Infective agents (bacteria, viruses, or other gross things like protozoans) make you feel sick by getting into the body, past the initial immune system defenses like the skin, and then multiplying. Symptoms that are produced, like a runny nose, are often side effects of your immune response; the infectors effectively use these gross bodily functions to spread to other hosts. Other symptoms occur because some invading organisms produce toxic chemicals that cause discomfort. Because the organisms have to multiply before you feel sick, it usually takes several days after the initial infection before you notice.

This first step after getting sick is to assign blame (as suggested by one of my grad school mentors when the lab instrument broke). Think back on all of the people you recently came into contact with who may have been sick themselves, and decide which of them is most likely to be at fault. But, that’s for another day. Back to vaccines.

The immune system is complex, and described well elsewhere; but the key to understanding the awesomeness of vaccines has to do with antibodies. Antibodies are proteins manufactured by white blood cells. Each new invading agent the immune system has not yet met triggers the production of antibodies that have a unique shape to attach to that invader, like a key fits into a lock. Once attached, depending on the kind of infective organism, the antibodies have different mechanisms for crippling them so they can’t reproduce and cause sickness. For example, an antibody might attach to a virus and stop it from entering a cell, thus preventing it from replicating.

Vaccines work in a slightly different way than the hygiene hypothesis mechanisms – more like training for a specific Olympic event: you can train all you want for the shot-put but it won’t help you win synchronized diving.

I love not being sick
Likewise the immune system works best, in terms of taking down an infective agent before it actually causes illness, when attacking an agent it has met before. Remember those antibodies? Every different potential infecting microbe triggers the immune system to produce specific antibodies to disarm that kind of microbe. Your body then keeps some of these antibodies in storage, like templates, for the next time it meets that same enemy. Instead of having to start fresh constructing a new antibody for a microbe the body has already attacked, the stockpile of antibodies goes on the attack immediately, and the body can make new antibodies fast enough to prevent infection since it knows the recipe already: thus you are now immune.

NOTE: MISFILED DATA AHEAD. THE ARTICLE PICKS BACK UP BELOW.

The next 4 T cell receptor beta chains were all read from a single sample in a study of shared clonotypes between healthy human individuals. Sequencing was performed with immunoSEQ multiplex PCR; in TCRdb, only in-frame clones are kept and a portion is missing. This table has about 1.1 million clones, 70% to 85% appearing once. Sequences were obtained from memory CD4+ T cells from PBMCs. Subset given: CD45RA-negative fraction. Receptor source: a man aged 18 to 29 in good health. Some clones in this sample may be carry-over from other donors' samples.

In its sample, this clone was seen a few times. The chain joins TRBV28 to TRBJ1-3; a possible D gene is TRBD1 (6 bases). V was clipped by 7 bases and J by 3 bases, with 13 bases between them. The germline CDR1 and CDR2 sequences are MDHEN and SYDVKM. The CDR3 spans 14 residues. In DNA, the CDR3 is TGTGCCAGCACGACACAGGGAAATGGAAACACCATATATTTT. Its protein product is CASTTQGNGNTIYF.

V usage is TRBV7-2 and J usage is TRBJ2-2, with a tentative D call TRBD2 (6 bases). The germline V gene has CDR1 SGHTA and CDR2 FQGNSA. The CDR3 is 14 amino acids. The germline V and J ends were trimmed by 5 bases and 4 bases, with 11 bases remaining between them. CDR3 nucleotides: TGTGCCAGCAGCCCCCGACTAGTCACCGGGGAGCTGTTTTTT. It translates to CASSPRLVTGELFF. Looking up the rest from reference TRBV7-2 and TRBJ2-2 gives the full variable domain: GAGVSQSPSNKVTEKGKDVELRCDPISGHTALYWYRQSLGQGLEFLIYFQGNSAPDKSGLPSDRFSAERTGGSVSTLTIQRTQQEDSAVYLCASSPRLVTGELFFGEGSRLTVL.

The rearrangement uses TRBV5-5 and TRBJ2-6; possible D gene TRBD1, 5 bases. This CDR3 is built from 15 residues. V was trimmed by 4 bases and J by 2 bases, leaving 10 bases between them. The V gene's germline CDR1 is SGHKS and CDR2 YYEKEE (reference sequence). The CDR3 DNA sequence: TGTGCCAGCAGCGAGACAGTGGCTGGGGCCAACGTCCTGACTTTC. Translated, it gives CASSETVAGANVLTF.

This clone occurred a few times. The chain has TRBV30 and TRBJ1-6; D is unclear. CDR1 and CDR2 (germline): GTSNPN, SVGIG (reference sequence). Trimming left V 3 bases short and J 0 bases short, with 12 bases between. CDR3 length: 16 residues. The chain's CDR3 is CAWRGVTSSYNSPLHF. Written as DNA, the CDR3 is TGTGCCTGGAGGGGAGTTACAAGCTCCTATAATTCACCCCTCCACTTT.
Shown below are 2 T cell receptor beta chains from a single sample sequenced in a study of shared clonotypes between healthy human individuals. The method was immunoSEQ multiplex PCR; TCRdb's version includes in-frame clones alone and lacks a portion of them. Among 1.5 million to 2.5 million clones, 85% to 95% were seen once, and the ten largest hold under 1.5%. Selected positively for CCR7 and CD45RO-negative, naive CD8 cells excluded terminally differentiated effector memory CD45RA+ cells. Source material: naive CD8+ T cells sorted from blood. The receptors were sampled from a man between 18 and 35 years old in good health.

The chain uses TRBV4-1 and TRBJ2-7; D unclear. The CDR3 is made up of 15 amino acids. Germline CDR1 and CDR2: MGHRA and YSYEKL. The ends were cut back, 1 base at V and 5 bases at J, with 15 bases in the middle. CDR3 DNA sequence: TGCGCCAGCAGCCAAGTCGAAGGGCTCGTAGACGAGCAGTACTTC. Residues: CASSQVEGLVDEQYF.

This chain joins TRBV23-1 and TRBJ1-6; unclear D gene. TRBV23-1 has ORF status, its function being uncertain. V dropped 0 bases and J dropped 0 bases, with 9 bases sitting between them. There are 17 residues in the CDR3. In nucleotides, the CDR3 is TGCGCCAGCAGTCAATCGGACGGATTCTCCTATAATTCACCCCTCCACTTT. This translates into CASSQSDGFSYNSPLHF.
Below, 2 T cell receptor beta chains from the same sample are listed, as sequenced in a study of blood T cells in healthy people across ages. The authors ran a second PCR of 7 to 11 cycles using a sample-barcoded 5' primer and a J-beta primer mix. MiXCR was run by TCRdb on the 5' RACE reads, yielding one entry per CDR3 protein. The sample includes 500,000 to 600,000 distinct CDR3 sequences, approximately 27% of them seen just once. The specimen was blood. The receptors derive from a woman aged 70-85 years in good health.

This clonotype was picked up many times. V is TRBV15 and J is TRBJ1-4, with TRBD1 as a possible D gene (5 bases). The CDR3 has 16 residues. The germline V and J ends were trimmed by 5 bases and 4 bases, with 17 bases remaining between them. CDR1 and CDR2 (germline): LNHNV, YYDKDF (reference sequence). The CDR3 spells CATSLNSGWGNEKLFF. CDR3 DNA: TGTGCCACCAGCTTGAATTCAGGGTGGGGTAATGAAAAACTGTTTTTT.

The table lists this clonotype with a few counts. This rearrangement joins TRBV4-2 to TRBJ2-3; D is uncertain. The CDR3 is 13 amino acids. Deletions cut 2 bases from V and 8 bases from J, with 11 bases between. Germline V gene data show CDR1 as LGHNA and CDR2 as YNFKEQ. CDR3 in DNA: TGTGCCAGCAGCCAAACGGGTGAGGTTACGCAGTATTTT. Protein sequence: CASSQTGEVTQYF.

So, can I get around to vaccines already? Yes. Vaccines are just dead or severely crippled live microbes, small pieces of microbes, or their DNA. They are given to you orally or into the bloodstream, and the body goes into its normal immune system attack mode: make antibodies to get rid of the microbes. Your system makes antibodies, even though the vaccine microbes are either already dead or so weak that they couldn’t cause an infection anyway. But now you’ve got a stockpile of antibodies, in case you run across the actual live organism in the future. You will then be immune and not actually die or be permanently disfigured from some horrible, preventable, dread disease.

My artistry skills may not win awards, but this is the gist. (Note: antibodies can't think and microbes don't have facial features, in case you were wondering)
That is it. Vaccines are not some magical, scary medical invention. They are just a clever way to trick your body into using its natural defenses to protect you from becoming seriously ill.

Why else should you not be scared of vaccines? They do not cause autism. The preservative used in a few vaccines, Thimerosal, contains trace amounts of mercury at levels the FDA and WHO consider safe – less than the mercury you might eat in a can of tuna and in a chemical form that you will quickly excrete. 

There is no evidence that delaying vaccinations beyond the recommended schedule is helpful - rather, this leaves your child vulnerable to preventable illnesses longer than needed. The Centers for Disease Control sets the vaccination schedule to optimize the efficacy of vaccines (sometimes they work better at a certain age), as well as their safety. Also, because we are all exposed to millions of microbes daily that our immune systems fight off, there's no way to overload your body with too many vaccinations at once.

Remember too, that vaccinating is good for other people too: you won't be a carrier of disease that you can spread to other people, particularly infants yet to be vaccinated or kids sick with cancer who can't be vaccinated. 

So, go forth and get your vaccinations. Save your fear for things that are actually scary, like spiders.